One Nation senator defies Pauline Hanson over company tax cuts | Australia news
One Nation senator Brian Burston has defied the party leader, Pauline Hanson, by vowing to vote for the Coalition’s company tax cut package and accusing her of reversing the party’s policy without consulting him.
Hanson responded on Thursday morning by insisting Burston was consulted, angrily rejecting suggestions One Nation is a “loose alliance” with no policy consistency and refusing to guarantee Burston’s preselection to recontest his seat.
Burston’s revolt, reported by the Australian on Thursday, will not significantly improve the chances of the $35bn second stage of the company tax cut package, which is still four votes short of passing, but highlights division in the minor party ahead of the Longman byelection.
One Nation negotiated a deal with the government to pass the tax cuts for companies earning more than $50m in March but Hanson unexpectedly reversed the party’s position last week.
Burston reportedly said that he did not learn about that decision until it was reported in the Australian, prompting him to remark that he “keeps finding out One Nation policies when I read them” in the paper.
At a doorstop with senator Peter Georgiou, Hanson said that both Georgiou and Burston were consulted and agreed on Monday 21 May before the party’s new position was announced the next day.
Burston cited the Longman byelection, to be held on 28 July, as a likely factor in Hanson’s backdown.
“My understanding is that Pauline Hanson is getting a lot of flak in Queensland for supporting the tax cut, but I’m not getting flak in NSW,” he reportedly said.
“I think Longman may have had something to do with it.”
When Hanson reversed the One Nation position, the finance minister, Mathias Cormann, responded by noting the party had given the government “very firm private and public commitments of support” for the package.
Burston reportedly said he was a “very principled person” who intended to honour the deal, which included a tightening of tax deductions for exploration costs under the petroleum resource rent tax, estimated to be worth $6bn over 10 years.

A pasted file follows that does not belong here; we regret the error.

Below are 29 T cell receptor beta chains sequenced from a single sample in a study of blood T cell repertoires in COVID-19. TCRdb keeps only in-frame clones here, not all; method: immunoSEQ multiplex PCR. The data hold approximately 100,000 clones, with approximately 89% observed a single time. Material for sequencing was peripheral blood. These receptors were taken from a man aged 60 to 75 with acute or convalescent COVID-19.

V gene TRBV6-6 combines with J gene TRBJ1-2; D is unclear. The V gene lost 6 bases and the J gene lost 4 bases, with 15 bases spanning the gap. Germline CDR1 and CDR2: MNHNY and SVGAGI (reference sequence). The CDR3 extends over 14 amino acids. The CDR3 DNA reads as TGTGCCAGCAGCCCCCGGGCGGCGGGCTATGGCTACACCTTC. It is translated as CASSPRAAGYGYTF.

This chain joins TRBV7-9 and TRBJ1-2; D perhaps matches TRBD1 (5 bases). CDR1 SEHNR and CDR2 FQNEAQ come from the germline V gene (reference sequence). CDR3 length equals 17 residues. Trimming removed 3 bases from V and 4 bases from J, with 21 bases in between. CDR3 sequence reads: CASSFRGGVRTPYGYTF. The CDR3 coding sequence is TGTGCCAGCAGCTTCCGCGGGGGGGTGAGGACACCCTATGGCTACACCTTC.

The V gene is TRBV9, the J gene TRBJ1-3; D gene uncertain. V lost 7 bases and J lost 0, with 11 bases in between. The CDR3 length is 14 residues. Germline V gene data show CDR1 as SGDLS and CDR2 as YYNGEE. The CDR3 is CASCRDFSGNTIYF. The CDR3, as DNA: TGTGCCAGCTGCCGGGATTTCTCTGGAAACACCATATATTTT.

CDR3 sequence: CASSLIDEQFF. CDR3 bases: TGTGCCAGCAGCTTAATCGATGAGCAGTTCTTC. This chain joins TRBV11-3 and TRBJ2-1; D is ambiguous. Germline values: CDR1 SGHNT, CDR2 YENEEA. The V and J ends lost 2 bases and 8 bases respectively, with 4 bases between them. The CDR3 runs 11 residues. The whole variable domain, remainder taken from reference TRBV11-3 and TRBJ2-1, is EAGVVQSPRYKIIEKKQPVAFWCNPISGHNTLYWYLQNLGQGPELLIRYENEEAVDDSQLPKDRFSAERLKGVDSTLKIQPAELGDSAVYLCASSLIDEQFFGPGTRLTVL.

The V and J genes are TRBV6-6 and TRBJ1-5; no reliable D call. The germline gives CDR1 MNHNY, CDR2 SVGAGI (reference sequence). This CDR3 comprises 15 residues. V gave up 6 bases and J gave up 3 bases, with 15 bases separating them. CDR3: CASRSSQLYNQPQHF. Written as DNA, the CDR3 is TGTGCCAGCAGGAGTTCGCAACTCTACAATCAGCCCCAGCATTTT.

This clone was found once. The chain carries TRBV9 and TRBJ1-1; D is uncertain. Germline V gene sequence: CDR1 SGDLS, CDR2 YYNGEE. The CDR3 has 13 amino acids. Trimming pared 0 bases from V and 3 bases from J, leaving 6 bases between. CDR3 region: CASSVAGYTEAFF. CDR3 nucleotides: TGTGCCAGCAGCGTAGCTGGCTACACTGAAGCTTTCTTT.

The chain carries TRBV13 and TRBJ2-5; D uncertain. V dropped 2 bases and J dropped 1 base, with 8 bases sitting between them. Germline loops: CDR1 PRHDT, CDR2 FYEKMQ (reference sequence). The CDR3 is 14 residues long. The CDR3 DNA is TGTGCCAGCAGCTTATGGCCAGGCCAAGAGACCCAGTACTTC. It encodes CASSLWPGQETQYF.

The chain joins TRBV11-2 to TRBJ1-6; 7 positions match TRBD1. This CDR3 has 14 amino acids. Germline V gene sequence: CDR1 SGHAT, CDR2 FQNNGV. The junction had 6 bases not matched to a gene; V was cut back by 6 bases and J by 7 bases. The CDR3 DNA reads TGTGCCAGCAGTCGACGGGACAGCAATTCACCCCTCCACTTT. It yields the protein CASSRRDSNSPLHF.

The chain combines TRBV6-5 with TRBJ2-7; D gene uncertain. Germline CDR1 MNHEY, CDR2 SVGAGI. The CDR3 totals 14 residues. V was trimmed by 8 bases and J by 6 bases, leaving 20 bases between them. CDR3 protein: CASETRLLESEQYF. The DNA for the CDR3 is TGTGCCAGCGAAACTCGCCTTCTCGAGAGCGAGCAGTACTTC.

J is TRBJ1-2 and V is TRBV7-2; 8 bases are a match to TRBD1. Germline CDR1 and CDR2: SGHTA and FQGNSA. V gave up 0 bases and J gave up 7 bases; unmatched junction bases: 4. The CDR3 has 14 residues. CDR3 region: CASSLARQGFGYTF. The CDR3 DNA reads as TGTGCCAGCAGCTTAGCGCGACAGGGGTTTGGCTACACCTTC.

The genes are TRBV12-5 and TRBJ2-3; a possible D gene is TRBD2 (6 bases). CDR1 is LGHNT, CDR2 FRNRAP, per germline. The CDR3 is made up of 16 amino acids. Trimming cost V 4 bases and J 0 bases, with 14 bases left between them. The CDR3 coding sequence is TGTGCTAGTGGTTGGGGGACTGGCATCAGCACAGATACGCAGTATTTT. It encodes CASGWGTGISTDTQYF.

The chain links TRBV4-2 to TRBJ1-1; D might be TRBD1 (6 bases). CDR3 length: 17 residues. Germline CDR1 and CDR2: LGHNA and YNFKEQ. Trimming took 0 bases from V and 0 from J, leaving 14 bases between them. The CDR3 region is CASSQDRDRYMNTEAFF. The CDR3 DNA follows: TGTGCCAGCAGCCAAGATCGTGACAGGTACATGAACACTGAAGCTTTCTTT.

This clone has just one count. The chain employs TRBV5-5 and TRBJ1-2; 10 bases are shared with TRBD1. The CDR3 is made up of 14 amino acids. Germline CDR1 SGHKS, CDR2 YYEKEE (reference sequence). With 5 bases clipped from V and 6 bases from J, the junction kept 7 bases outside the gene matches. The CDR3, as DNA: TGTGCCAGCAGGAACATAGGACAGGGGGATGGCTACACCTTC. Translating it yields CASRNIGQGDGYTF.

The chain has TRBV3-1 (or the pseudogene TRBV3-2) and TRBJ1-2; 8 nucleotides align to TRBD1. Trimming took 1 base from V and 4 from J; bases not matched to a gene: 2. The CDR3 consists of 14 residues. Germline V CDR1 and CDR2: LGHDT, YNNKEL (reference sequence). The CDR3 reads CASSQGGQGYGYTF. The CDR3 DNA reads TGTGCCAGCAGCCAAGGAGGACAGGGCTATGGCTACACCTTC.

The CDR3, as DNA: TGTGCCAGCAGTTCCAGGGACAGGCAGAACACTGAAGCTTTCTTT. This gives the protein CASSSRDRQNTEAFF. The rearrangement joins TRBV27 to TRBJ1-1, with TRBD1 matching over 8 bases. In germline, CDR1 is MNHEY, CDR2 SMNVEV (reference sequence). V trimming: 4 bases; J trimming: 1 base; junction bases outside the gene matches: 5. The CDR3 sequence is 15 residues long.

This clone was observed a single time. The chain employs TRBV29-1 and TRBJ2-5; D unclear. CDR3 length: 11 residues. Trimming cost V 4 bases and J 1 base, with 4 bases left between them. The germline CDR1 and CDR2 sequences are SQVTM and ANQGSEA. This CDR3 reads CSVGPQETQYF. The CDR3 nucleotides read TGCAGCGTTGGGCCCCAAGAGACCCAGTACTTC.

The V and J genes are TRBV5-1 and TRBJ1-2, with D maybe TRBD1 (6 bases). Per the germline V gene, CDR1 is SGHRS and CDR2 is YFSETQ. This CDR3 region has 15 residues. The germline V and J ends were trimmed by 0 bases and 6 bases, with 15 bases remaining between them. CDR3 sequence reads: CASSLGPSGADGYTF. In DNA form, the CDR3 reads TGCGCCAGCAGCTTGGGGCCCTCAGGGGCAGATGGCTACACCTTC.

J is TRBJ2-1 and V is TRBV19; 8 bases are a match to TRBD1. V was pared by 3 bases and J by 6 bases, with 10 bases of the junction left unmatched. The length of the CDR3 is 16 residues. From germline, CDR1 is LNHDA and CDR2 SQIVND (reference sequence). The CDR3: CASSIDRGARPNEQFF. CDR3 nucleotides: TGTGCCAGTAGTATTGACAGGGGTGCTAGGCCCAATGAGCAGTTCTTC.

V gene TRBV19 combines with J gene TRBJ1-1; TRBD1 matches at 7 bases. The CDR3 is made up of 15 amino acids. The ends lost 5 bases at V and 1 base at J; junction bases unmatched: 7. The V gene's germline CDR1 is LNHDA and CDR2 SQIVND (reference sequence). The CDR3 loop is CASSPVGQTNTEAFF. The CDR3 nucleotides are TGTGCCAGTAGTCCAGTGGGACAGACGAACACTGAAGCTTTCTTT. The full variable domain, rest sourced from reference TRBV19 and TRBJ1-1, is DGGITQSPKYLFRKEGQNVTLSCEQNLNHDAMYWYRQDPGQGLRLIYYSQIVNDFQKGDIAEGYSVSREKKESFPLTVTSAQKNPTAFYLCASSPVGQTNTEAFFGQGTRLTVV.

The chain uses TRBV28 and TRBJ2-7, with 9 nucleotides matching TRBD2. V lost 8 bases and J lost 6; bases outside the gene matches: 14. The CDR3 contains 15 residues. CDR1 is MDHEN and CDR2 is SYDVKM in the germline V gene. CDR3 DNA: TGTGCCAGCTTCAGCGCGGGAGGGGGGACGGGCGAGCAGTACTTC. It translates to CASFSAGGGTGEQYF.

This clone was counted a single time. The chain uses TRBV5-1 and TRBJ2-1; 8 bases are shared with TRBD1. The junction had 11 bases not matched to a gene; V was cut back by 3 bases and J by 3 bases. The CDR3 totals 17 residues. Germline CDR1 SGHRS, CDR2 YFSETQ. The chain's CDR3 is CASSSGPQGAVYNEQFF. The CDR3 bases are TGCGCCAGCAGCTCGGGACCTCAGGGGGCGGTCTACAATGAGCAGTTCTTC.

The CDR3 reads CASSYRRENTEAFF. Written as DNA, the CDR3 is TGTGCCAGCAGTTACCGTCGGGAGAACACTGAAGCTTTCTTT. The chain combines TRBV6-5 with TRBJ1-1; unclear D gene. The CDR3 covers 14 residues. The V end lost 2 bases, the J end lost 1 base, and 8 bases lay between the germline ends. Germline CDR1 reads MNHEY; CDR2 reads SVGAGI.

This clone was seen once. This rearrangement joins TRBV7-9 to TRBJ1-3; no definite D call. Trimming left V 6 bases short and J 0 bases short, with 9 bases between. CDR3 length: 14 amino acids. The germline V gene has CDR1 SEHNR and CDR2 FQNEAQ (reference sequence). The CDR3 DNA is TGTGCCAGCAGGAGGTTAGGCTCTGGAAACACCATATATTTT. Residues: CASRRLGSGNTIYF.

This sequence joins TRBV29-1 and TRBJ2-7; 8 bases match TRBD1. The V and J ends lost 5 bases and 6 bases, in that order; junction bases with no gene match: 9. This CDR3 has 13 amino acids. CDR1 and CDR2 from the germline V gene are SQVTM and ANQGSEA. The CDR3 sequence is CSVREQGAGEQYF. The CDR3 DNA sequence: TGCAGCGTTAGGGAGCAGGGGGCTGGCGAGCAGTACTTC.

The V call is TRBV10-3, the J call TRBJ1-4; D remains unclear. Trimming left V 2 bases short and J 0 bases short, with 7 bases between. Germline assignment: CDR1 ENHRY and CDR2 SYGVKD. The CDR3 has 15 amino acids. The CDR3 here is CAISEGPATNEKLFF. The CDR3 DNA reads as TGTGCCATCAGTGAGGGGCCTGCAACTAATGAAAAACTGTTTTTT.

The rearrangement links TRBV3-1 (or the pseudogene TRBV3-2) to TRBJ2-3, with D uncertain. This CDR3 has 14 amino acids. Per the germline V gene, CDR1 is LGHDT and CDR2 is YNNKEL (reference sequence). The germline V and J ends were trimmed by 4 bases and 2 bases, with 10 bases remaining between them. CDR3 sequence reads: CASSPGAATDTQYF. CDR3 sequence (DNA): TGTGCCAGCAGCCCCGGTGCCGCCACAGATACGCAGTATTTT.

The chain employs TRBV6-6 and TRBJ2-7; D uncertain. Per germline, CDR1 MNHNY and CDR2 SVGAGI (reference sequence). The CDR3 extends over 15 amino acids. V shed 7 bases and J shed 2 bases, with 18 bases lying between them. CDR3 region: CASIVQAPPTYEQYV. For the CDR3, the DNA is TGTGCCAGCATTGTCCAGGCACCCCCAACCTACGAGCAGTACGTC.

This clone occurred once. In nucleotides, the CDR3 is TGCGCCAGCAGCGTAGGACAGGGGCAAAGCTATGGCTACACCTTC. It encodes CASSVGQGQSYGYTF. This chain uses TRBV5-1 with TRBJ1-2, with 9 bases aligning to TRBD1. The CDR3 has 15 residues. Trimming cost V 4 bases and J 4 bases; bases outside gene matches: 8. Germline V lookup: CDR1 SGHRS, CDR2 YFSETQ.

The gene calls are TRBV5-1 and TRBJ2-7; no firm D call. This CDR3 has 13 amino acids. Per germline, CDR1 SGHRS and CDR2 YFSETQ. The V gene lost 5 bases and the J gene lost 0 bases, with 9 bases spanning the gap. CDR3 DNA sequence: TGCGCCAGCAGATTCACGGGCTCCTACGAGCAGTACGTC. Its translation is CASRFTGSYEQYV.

“I don’t want to cause any angst or division in One Nation, but once I make a handshake with somebody, that’s it,” Burston said. “I stick to my word.”
Burston has become increasingly isolated within One Nation, recently scrubbing his website of references to the party and being dumped as party whip.
Guardian Australia understands that Hanson adviser James Ashby has openly canvassed the possibility of Burston losing party preselection to recontest his Senate seat on One Nation’s New South Wales ticket at the next election.
Hanson rejected the characterisation that Burston had “sold out” the party but noted the preselection had yet to be finalised and sitting senators don’t “automatically” get the right to top spot on the Senate ticket.
Hanson said Burston’s future was up to him but noted he has said “he is not doing a dummy spit or walking away from One Nation”.
In his interview with the Australian, Burston noted he had yet to be given an indication he would be preselected again, but played down the significance of his split with the party on company tax.
“I believe that when I went to One Nation, it was always on the understanding that we had the ability to vote against the other One Nation colleagues,” he reportedly said.
“We haven’t built a solid tax policy, therefore I’m not voting against any One Nation policy.”
After Burston’s revolt, the government still needs four more Senate votes to pass the company tax cut package, with Hanson’s remaining two votes, Derryn Hinch, Tim Storer and the Centre Alliance opposed.
Centre Alliance’s Stirling Griff and Rex Patrick have signalled that increasing revenues elsewhere could help win their support and Hinch wants the threshold for the tax cuts to be raised from $50m to $500m so that very large businesses, including the big four banks, would miss out.
On Monday, Cormann revealed the Coalition’s personal income tax cut and the company tax cut package will both go to the Senate unchanged at the end of June.
Labor has called on the government to take the company tax cuts to the next election and noted a softening in its language, which may suggest Senate defeat will pave the way to dump the package.
On Monday, Cormann said the government was “totally committed to the reforms”.
“This was a very important reform for Australia as we went to the last election in 2016 – it is even more important and more urgent now,” he said.